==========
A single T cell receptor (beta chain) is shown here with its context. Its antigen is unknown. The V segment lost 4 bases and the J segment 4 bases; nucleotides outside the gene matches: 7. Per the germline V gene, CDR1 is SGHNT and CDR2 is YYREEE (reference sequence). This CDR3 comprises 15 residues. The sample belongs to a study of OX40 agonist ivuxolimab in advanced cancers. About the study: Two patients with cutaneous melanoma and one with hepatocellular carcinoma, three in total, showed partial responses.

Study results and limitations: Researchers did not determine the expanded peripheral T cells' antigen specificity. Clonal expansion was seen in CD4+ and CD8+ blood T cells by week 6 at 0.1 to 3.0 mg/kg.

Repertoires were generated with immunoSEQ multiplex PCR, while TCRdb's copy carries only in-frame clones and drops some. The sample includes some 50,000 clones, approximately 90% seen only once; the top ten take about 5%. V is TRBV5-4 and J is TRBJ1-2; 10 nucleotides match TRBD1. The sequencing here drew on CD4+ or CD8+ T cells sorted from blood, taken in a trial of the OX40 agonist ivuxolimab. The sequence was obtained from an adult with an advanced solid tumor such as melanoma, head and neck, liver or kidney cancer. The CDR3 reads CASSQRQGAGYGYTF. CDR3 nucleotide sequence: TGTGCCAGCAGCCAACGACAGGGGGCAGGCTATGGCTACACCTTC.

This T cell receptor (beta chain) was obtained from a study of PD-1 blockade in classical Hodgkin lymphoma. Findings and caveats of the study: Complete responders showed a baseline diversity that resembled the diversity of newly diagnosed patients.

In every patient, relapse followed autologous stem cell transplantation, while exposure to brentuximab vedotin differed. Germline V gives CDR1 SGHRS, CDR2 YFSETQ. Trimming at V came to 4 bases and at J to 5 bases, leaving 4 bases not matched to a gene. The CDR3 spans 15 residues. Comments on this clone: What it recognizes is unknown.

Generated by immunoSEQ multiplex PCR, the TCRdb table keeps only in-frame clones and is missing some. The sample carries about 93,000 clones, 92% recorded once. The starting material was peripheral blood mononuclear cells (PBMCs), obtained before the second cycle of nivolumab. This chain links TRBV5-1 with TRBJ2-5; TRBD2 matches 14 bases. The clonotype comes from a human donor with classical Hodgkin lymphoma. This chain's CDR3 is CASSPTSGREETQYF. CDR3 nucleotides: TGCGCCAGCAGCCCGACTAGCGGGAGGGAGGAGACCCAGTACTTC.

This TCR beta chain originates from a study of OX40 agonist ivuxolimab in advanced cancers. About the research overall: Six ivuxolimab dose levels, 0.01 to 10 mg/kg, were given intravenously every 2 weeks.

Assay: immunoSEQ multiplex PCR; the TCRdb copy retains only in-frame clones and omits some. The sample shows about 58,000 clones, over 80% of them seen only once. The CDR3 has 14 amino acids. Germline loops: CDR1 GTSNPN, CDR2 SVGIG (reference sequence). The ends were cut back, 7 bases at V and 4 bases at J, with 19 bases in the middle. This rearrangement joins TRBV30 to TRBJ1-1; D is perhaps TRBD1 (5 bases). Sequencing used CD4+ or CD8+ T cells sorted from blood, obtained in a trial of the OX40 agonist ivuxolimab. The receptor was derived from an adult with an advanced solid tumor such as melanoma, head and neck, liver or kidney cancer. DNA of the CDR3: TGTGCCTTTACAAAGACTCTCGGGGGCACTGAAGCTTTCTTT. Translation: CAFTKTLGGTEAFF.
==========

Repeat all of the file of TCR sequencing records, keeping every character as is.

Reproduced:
A single T cell receptor (beta chain) is shown here with its context. Its antigen is unknown. The V segment lost 4 bases and the J segment 4 bases; nucleotides outside the gene matches: 7. Per the germline V gene, CDR1 is SGHNT and CDR2 is YYREEE (reference sequence). This CDR3 comprises 15 residues. The sample belongs to a study of OX40 agonist ivuxolimab in advanced cancers. About the study: Two patients with cutaneous melanoma and one with hepatocellular carcinoma, three in total, showed partial responses.

Study results and limitations: Researchers did not determine the expanded peripheral T cells' antigen specificity. Clonal expansion was seen in CD4+ and CD8+ blood T cells by week 6 at 0.1 to 3.0 mg/kg.

Repertoires were generated with immunoSEQ multiplex PCR, while TCRdb's copy carries only in-frame clones and drops some. The sample includes some 50,000 clones, approximately 90% seen only once; the top ten take about 5%. V is TRBV5-4 and J is TRBJ1-2; 10 nucleotides match TRBD1. The sequencing here drew on CD4+ or CD8+ T cells sorted from blood, taken in a trial of the OX40 agonist ivuxolimab. The sequence was obtained from an adult with an advanced solid tumor such as melanoma, head and neck, liver or kidney cancer. The CDR3 reads CASSQRQGAGYGYTF. CDR3 nucleotide sequence: TGTGCCAGCAGCCAACGACAGGGGGCAGGCTATGGCTACACCTTC.

This T cell receptor (beta chain) was obtained from a study of PD-1 blockade in classical Hodgkin lymphoma. Findings and caveats of the study: Complete responders showed a baseline diversity that resembled the diversity of newly diagnosed patients.

In every patient, relapse followed autologous stem cell transplantation, while exposure to brentuximab vedotin differed. Germline V gives CDR1 SGHRS, CDR2 YFSETQ. Trimming at V came to 4 bases and at J to 5 bases, leaving 4 bases not matched to a gene. The CDR3 spans 15 residues. Comments on this clone: What it recognizes is unknown.

Generated by immunoSEQ multiplex PCR, the TCRdb table keeps only in-frame clones and is missing some. The sample carries about 93,000 clones, 92% recorded once. The starting material was peripheral blood mononuclear cells (PBMCs), obtained before the second cycle of nivolumab. This chain links TRBV5-1 with TRBJ2-5; TRBD2 matches 14 bases. The clonotype comes from a human donor with classical Hodgkin lymphoma. This chain's CDR3 is CASSPTSGREETQYF. CDR3 nucleotides: TGCGCCAGCAGCCCGACTAGCGGGAGGGAGGAGACCCAGTACTTC.

This TCR beta chain originates from a study of OX40 agonist ivuxolimab in advanced cancers. About the research overall: Six ivuxolimab dose levels, 0.01 to 10 mg/kg, were given intravenously every 2 weeks.

Assay: immunoSEQ multiplex PCR; the TCRdb copy retains only in-frame clones and omits some. The sample shows about 58,000 clones, over 80% of them seen only once. The CDR3 has 14 amino acids. Germline loops: CDR1 GTSNPN, CDR2 SVGIG (reference sequence). The ends were cut back, 7 bases at V and 4 bases at J, with 19 bases in the middle. This rearrangement joins TRBV30 to TRBJ1-1; D is perhaps TRBD1 (5 bases). Sequencing used CD4+ or CD8+ T cells sorted from blood, obtained in a trial of the OX40 agonist ivuxolimab. The receptor was derived from an adult with an advanced solid tumor such as melanoma, head and neck, liver or kidney cancer. DNA of the CDR3: TGTGCCTTTACAAAGACTCTCGGGGGCACTGAAGCTTTCTTT. Translation: CAFTKTLGGTEAFF.